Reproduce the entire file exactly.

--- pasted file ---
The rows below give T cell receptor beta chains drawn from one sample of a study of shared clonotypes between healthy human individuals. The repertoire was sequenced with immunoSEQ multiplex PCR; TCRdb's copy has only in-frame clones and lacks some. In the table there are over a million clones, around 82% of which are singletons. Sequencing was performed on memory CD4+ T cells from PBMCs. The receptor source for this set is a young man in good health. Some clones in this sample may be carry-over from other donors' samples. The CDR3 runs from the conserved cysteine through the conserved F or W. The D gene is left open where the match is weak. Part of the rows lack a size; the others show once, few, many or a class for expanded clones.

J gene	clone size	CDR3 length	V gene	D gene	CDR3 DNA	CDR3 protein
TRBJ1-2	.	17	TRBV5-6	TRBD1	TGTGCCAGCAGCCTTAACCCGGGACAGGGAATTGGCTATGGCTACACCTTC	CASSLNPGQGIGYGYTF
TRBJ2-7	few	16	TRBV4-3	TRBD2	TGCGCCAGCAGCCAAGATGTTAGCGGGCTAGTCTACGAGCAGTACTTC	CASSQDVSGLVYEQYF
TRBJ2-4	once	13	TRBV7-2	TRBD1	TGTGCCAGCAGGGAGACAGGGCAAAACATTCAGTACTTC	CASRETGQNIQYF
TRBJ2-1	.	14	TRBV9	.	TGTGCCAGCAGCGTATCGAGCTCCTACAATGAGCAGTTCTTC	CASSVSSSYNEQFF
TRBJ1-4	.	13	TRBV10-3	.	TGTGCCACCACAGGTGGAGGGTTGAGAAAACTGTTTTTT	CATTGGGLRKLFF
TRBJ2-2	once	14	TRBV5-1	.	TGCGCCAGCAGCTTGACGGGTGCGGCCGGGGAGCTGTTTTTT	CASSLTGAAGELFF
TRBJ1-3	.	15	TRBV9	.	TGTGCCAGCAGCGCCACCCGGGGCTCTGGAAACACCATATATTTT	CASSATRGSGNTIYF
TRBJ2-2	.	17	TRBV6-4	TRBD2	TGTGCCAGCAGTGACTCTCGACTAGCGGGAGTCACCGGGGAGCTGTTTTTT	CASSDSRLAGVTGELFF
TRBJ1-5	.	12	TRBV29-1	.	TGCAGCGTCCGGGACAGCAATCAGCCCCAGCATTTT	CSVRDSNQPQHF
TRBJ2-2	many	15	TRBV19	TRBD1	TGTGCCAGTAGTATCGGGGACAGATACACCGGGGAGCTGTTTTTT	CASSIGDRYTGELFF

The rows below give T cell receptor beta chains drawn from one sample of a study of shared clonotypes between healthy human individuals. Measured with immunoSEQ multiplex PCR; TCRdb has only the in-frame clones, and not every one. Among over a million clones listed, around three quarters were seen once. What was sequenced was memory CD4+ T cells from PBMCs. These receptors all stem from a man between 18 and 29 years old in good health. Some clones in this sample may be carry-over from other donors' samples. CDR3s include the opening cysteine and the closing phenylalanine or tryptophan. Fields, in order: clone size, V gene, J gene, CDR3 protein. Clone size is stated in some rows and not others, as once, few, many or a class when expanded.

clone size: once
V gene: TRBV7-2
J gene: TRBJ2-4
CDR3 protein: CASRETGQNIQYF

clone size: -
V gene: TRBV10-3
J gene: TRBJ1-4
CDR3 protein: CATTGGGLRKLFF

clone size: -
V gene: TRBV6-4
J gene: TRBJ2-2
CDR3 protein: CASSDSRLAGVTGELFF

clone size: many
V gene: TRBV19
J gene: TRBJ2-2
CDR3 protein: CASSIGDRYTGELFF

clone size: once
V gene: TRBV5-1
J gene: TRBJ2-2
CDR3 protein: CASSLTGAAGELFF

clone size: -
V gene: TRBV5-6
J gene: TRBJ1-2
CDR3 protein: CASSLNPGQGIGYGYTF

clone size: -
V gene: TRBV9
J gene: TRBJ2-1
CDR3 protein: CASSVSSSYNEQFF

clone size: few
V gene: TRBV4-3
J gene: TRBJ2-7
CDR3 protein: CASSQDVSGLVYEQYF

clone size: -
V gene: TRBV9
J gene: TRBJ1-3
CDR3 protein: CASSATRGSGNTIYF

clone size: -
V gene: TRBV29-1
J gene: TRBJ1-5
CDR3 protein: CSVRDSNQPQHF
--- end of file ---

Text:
The rows below give T cell receptor beta chains drawn from one sample of a study of shared clonotypes between healthy human individuals. The repertoire was sequenced with immunoSEQ multiplex PCR; TCRdb's copy has only in-frame clones and lacks some. In the table there are over a million clones, around 82% of which are singletons. Sequencing was performed on memory CD4+ T cells from PBMCs. The receptor source for this set is a young man in good health. Some clones in this sample may be carry-over from other donors' samples. The CDR3 runs from the conserved cysteine through the conserved F or W. The D gene is left open where the match is weak. Part of the rows lack a size; the others show once, few, many or a class for expanded clones.

J gene	clone size	CDR3 length	V gene	D gene	CDR3 DNA	CDR3 protein
TRBJ1-2	.	17	TRBV5-6	TRBD1	TGTGCCAGCAGCCTTAACCCGGGACAGGGAATTGGCTATGGCTACACCTTC	CASSLNPGQGIGYGYTF
TRBJ2-7	few	16	TRBV4-3	TRBD2	TGCGCCAGCAGCCAAGATGTTAGCGGGCTAGTCTACGAGCAGTACTTC	CASSQDVSGLVYEQYF
TRBJ2-4	once	13	TRBV7-2	TRBD1	TGTGCCAGCAGGGAGACAGGGCAAAACATTCAGTACTTC	CASRETGQNIQYF
TRBJ2-1	.	14	TRBV9	.	TGTGCCAGCAGCGTATCGAGCTCCTACAATGAGCAGTTCTTC	CASSVSSSYNEQFF
TRBJ1-4	.	13	TRBV10-3	.	TGTGCCACCACAGGTGGAGGGTTGAGAAAACTGTTTTTT	CATTGGGLRKLFF
TRBJ2-2	once	14	TRBV5-1	.	TGCGCCAGCAGCTTGACGGGTGCGGCCGGGGAGCTGTTTTTT	CASSLTGAAGELFF
TRBJ1-3	.	15	TRBV9	.	TGTGCCAGCAGCGCCACCCGGGGCTCTGGAAACACCATATATTTT	CASSATRGSGNTIYF
TRBJ2-2	.	17	TRBV6-4	TRBD2	TGTGCCAGCAGTGACTCTCGACTAGCGGGAGTCACCGGGGAGCTGTTTTTT	CASSDSRLAGVTGELFF
TRBJ1-5	.	12	TRBV29-1	.	TGCAGCGTCCGGGACAGCAATCAGCCCCAGCATTTT	CSVRDSNQPQHF
TRBJ2-2	many	15	TRBV19	TRBD1	TGTGCCAGTAGTATCGGGGACAGATACACCGGGGAGCTGTTTTTT	CASSIGDRYTGELFF

The rows below give T cell receptor beta chains drawn from one sample of a study of shared clonotypes between healthy human individuals. Measured with immunoSEQ multiplex PCR; TCRdb has only the in-frame clones, and not every one. Among over a million clones listed, around three quarters were seen once. What was sequenced was memory CD4+ T cells from PBMCs. These receptors all stem from a man between 18 and 29 years old in good health. Some clones in this sample may be carry-over from other donors' samples. CDR3s include the opening cysteine and the closing phenylalanine or tryptophan. Fields, in order: clone size, V gene, J gene, CDR3 protein. Clone size is stated in some rows and not others, as once, few, many or a class when expanded.

clone size: once
V gene: TRBV7-2
J gene: TRBJ2-4
CDR3 protein: CASRETGQNIQYF

clone size: -
V gene: TRBV10-3
J gene: TRBJ1-4
CDR3 protein: CATTGGGLRKLFF

clone size: -
V gene: TRBV6-4
J gene: TRBJ2-2
CDR3 protein: CASSDSRLAGVTGELFF

clone size: many
V gene: TRBV19
J gene: TRBJ2-2
CDR3 protein: CASSIGDRYTGELFF

clone size: once
V gene: TRBV5-1
J gene: TRBJ2-2
CDR3 protein: CASSLTGAAGELFF

clone size: -
V gene: TRBV5-6
J gene: TRBJ1-2
CDR3 protein: CASSLNPGQGIGYGYTF

clone size: -
V gene: TRBV9
J gene: TRBJ2-1
CDR3 protein: CASSVSSSYNEQFF

clone size: few
V gene: TRBV4-3
J gene: TRBJ2-7
CDR3 protein: CASSQDVSGLVYEQYF

clone size: -
V gene: TRBV9
J gene: TRBJ1-3
CDR3 protein: CASSATRGSGNTIYF

clone size: -
V gene: TRBV29-1
J gene: TRBJ1-5
CDR3 protein: CSVRDSNQPQHF